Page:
Wednesday, April 3, 2024

Opening up new worlds

I’m seeing more diversity offered in reading these days and am reading a lot more diverse protagonists and subjects. I feel as if it’s opening up my world. What trends have you noticed in the last year, for better or worse?

by Dietrich

Diverse characters in mysteries and crime fiction are nothing new, but the ones who are complicated and dynamic often feel like fresh air to me when lined against the stereotypical types of the past decades. Don’t get me wrong, I love Sam Spade and Philip Marlowe, true originals in their day, and there are many other characters who I like to revisit now and then. But, it is a treat to find a protagonist who’s more than hardboiled, hard drinking and smoking, not just another badass PI in a trench coat, or the rogue, hard-fisted cop with alcohol and marital troubles.

A fine recent example is Colson Whitehead’s Harlem Shuffle, released in 2021. Set in the late 50s/early 60’s Harlem, Colson gives us a perfect picture of African American life from a bygone era, and a great character in Ray Carney, a protagonist who is part furniture salesman — somewhere between a go-getter and a crook, but a very believable character indeed.

As for diverse subject matters there’s The Heaven & Earth Grocery Store by James McBride. Set in Pottstown, Pennsylvania in ’72, it tells what happens after workers dug up a body while excavating a foundation for a new development in Chicken Hill. Enter a host of wonderful ethnic characters whose stories all overlap in the most wonderful of ways. This is a fine example of diverse characters springing to life, thanks to McBride’s incredible sense of dialogue — truly a masterpiece. 

Another fine example is Khaled Hosseini’s The Kite Runner. A fast-paced tale of great sacrifice, betrayal, and redemption. It wisks readers to Kabul and introduces them to its well-drawn characters while offering a detailed picture of Afghan life.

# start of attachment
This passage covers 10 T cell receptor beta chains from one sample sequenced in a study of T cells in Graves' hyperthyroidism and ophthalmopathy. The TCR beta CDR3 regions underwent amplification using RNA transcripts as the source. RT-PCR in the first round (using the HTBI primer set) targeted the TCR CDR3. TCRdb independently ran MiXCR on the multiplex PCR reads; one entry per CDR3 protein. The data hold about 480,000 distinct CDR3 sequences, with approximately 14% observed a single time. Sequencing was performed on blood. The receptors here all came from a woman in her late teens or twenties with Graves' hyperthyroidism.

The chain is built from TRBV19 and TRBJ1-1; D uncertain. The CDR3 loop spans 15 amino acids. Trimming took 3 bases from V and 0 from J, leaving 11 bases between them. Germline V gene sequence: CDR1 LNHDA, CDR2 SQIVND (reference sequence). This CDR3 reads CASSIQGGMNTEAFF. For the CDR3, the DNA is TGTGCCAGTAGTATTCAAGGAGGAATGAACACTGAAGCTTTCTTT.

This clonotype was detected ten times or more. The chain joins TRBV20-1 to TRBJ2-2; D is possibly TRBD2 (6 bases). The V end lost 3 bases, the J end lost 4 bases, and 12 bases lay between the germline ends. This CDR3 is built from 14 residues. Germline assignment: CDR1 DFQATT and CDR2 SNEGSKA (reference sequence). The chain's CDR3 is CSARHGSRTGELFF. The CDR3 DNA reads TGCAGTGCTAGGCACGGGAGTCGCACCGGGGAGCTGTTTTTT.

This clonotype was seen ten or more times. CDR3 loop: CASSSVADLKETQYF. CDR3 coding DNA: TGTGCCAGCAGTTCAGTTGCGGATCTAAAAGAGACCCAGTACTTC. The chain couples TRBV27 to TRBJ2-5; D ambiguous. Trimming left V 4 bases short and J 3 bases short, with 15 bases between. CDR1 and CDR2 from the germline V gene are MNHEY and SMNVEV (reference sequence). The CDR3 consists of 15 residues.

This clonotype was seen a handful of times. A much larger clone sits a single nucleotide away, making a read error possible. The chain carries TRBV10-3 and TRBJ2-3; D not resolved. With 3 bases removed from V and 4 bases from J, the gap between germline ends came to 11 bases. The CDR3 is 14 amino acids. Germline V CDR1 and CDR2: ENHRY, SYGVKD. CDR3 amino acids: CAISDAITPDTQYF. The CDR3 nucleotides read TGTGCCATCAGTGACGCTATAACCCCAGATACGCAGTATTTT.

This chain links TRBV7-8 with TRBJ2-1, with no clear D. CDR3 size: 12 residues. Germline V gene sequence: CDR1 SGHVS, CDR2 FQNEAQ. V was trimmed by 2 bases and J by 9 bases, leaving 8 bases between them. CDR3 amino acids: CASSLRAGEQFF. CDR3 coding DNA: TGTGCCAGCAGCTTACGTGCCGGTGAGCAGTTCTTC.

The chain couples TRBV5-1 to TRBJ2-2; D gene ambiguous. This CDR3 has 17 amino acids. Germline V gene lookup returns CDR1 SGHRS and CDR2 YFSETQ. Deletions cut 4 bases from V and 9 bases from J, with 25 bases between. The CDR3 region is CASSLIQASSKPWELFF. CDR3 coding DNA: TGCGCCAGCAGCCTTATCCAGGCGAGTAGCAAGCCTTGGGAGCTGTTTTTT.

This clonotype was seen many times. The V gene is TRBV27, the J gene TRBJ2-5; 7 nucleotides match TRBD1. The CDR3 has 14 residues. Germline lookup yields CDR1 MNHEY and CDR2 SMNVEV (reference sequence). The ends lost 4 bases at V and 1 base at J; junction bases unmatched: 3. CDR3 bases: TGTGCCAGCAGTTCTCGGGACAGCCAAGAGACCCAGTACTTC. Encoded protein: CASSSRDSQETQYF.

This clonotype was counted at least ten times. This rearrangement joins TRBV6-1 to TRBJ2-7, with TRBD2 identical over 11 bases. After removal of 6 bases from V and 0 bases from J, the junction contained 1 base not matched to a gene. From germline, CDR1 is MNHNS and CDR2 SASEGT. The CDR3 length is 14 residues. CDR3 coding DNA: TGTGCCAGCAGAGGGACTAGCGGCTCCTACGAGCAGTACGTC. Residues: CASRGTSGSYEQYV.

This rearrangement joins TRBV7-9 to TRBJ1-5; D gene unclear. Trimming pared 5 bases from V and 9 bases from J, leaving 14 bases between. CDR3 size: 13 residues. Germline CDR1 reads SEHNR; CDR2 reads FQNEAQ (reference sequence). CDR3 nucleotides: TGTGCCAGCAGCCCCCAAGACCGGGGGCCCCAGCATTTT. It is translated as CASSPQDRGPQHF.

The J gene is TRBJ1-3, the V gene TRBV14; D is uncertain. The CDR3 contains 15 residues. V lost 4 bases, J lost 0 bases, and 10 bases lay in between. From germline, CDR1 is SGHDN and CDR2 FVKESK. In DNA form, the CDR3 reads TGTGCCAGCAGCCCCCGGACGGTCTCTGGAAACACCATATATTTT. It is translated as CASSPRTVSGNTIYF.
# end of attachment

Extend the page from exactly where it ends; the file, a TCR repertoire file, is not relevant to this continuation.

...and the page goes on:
Back to mysteries, Sue Grafton gave us a different kind of investigator back when she started her Kinsey Milhorne novels back in the early 80s, and in doing so she inspired a whole generation of female mystery authors. Sara Paretsky, Janet Evanovich and many others have also created strong female characters who do far more than land in a novel as victim or vixen.

I suppose love, money, and conflict will always find a place as themes in the many forms of popular fiction. And while I don’t try to follow trends in what I read or in what I write, it’s always about a good story well told, any genre really. I’m always on the hunt for the next great novel that feels fresh, the ones that continue to inspire my own work.


Christopher Courtin said...

Wonderful selections for sure!
My own reading (and learning) has recently gone through something of a renaissance all thanks to putting up a LFL (little free library) in front of our house. Whenever I visit bookstores or the public library I inevitably head straight to the mystery section and rarely wander further. It’s the genre I love and know the best. But since adding the LFL Ive been finding so many wonderful books across genres I previously had never considered (sci-if, westerns, manga, historical fiction, even romance). A story well told is a good story! And there’s always something to learn from. :)

Dietrich Kalteis said...

You're right, Christopher, A story well told is a good story, regardless of genre. And I love the LFLs too.

Susan C Shea said...

Ray Carney in Harlem Shuffle sounds like a great character! Thanks for the recommendation. Agree that it's been a pleasure to see some noir characters who are beyond the classic mold.

Dietrich Kalteis said...

Thanks Susan.